Stories and poems by adults
MYwife discovered a grass spider living in our kitchen.
It had built a dense web in an empty wine caddy sitting on the floor next to a tall cabinet. The spider sat half-in, half-out of a funnel-shaped hole in its web, patiently waiting for the giants that were my wife and myself to go away. Creeping out at night when we slept to forage in the dark and quiet.
My wife demanded that I kill the spider. I refused: the spider was harmless to us, quiet and still in its funnel when we were about, tidy. As housemates go, it was one of the best we could have had.
Still, she insisted that I do something, so I caught the spider in a small paper cup, carried it outside, released it into a corner of two stucco walls. I felt I owned it a place to make a home, given how much of the world we humans have taken for ourselves. It was just trying to make a little home for itself under the feet of the owners of the world.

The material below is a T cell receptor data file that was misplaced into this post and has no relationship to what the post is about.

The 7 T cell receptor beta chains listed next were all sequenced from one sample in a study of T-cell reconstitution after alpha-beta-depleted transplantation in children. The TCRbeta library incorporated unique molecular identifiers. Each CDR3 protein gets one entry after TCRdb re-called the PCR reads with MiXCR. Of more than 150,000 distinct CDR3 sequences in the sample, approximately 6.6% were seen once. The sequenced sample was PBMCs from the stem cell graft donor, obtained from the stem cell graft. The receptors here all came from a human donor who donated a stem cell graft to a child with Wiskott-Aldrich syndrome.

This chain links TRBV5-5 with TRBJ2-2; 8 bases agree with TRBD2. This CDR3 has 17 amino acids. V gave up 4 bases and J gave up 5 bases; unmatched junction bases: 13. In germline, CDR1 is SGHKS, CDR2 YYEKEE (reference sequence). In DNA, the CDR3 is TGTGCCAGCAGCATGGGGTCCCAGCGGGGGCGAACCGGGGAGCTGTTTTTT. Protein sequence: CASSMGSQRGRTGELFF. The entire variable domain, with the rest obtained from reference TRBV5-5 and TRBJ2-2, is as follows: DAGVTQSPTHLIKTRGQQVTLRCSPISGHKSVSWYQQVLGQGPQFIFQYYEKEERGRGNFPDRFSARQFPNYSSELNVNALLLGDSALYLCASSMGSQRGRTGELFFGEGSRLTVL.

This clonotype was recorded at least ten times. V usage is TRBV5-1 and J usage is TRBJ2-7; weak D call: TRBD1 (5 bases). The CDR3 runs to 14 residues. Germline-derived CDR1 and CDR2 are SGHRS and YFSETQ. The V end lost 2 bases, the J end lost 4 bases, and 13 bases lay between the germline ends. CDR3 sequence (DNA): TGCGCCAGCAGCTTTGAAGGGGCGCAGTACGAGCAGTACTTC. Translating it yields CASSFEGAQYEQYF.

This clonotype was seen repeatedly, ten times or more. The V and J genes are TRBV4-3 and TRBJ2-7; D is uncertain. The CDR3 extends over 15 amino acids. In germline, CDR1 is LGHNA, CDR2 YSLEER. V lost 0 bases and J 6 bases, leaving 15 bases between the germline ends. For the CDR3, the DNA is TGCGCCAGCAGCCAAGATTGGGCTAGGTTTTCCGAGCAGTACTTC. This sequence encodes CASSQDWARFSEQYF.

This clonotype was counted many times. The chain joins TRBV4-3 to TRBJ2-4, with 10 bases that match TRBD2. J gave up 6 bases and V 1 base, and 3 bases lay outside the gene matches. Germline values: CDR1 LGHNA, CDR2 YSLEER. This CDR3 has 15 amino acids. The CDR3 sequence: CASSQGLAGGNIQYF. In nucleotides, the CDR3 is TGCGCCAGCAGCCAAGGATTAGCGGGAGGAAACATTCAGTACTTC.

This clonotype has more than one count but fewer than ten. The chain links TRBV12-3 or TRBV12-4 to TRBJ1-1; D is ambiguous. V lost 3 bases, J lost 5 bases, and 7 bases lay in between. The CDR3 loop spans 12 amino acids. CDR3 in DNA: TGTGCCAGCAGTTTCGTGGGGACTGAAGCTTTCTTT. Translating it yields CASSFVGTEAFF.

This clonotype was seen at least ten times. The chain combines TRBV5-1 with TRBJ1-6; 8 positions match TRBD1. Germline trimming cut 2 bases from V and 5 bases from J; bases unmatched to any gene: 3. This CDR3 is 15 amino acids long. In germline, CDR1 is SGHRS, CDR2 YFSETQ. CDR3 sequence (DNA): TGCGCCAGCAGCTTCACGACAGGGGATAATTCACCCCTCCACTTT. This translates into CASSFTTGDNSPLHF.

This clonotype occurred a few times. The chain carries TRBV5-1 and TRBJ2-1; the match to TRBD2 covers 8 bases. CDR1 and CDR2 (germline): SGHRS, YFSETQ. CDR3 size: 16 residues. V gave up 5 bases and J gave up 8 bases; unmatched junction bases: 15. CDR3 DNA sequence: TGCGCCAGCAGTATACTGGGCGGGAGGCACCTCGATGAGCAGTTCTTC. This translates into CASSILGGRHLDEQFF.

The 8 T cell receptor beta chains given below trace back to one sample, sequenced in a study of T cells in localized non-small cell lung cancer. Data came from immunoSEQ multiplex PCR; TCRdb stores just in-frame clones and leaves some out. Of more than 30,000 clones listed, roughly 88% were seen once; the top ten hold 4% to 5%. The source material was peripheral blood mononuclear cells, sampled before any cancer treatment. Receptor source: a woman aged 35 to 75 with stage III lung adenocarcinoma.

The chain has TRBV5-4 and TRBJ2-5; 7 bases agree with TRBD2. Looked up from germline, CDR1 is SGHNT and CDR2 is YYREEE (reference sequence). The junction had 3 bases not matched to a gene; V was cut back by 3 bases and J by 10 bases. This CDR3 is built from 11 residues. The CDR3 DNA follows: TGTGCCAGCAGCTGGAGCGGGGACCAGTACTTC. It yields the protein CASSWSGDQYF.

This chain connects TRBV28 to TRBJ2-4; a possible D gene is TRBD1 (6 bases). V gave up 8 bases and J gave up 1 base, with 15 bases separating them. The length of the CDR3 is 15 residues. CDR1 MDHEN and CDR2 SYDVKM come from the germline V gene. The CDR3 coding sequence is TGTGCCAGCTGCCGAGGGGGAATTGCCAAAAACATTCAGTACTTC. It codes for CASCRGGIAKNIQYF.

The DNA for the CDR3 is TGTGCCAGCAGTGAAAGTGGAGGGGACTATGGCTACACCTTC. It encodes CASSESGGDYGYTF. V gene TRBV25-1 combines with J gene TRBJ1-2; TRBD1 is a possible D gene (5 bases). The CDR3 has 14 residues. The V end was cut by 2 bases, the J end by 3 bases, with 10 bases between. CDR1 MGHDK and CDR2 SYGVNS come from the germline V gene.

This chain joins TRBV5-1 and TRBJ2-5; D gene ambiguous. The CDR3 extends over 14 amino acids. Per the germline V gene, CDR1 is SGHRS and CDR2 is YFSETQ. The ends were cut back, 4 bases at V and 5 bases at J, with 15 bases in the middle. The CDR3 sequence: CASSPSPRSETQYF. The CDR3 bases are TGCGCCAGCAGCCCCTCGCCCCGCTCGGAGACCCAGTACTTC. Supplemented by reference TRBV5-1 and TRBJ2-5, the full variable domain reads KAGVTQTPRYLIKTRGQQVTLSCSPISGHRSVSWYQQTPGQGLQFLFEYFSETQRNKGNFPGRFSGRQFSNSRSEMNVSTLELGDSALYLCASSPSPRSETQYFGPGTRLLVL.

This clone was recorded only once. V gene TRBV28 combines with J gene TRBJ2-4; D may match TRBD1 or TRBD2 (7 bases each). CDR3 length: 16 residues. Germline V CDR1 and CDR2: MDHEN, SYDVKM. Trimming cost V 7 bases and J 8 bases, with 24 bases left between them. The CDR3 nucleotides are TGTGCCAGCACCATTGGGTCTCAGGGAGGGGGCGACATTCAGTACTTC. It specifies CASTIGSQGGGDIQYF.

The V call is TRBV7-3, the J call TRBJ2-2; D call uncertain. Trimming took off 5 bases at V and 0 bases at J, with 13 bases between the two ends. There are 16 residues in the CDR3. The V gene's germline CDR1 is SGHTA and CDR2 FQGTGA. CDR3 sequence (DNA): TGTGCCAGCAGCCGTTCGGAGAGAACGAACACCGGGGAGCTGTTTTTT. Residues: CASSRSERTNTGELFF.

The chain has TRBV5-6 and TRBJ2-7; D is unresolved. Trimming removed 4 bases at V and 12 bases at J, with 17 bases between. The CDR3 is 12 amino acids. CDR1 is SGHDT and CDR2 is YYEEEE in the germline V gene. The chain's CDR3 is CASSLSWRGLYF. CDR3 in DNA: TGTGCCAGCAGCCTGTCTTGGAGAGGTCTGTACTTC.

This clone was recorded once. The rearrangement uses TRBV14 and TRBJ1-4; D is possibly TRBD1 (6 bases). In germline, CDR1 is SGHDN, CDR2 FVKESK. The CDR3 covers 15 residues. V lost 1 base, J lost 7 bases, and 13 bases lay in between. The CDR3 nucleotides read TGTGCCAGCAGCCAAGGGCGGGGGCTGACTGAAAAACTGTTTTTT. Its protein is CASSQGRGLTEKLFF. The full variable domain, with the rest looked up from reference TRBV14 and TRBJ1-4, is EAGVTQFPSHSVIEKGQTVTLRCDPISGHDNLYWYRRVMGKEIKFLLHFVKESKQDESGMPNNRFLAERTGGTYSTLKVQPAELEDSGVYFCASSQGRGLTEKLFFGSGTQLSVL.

*** It was not long after that the mountains east of town rumbled and cracked and fell away as two quarter-mile high giants rose on eight massive legs from their eons-long sleep.
One swept most the town away like so much trash, a gigantic jumble of stone and metal and people, into a monstrous pit that it opened in the earth.
The other, while the first was turned away, picked up our neighborhood and set it down by the river on the plains many miles west.
*** The spider was caught up with us, sitting in its new web spun in the corner between two walls. We have learned to live as it does: quiet, hidden, patiently waiting for the giants to go away. Trying to make a little home for ourselves under the feet of the true owners of the world.
Gigi Mills: Laundry With a Long-Legged Dog, 2017, giclée, courtesy GF Contemporary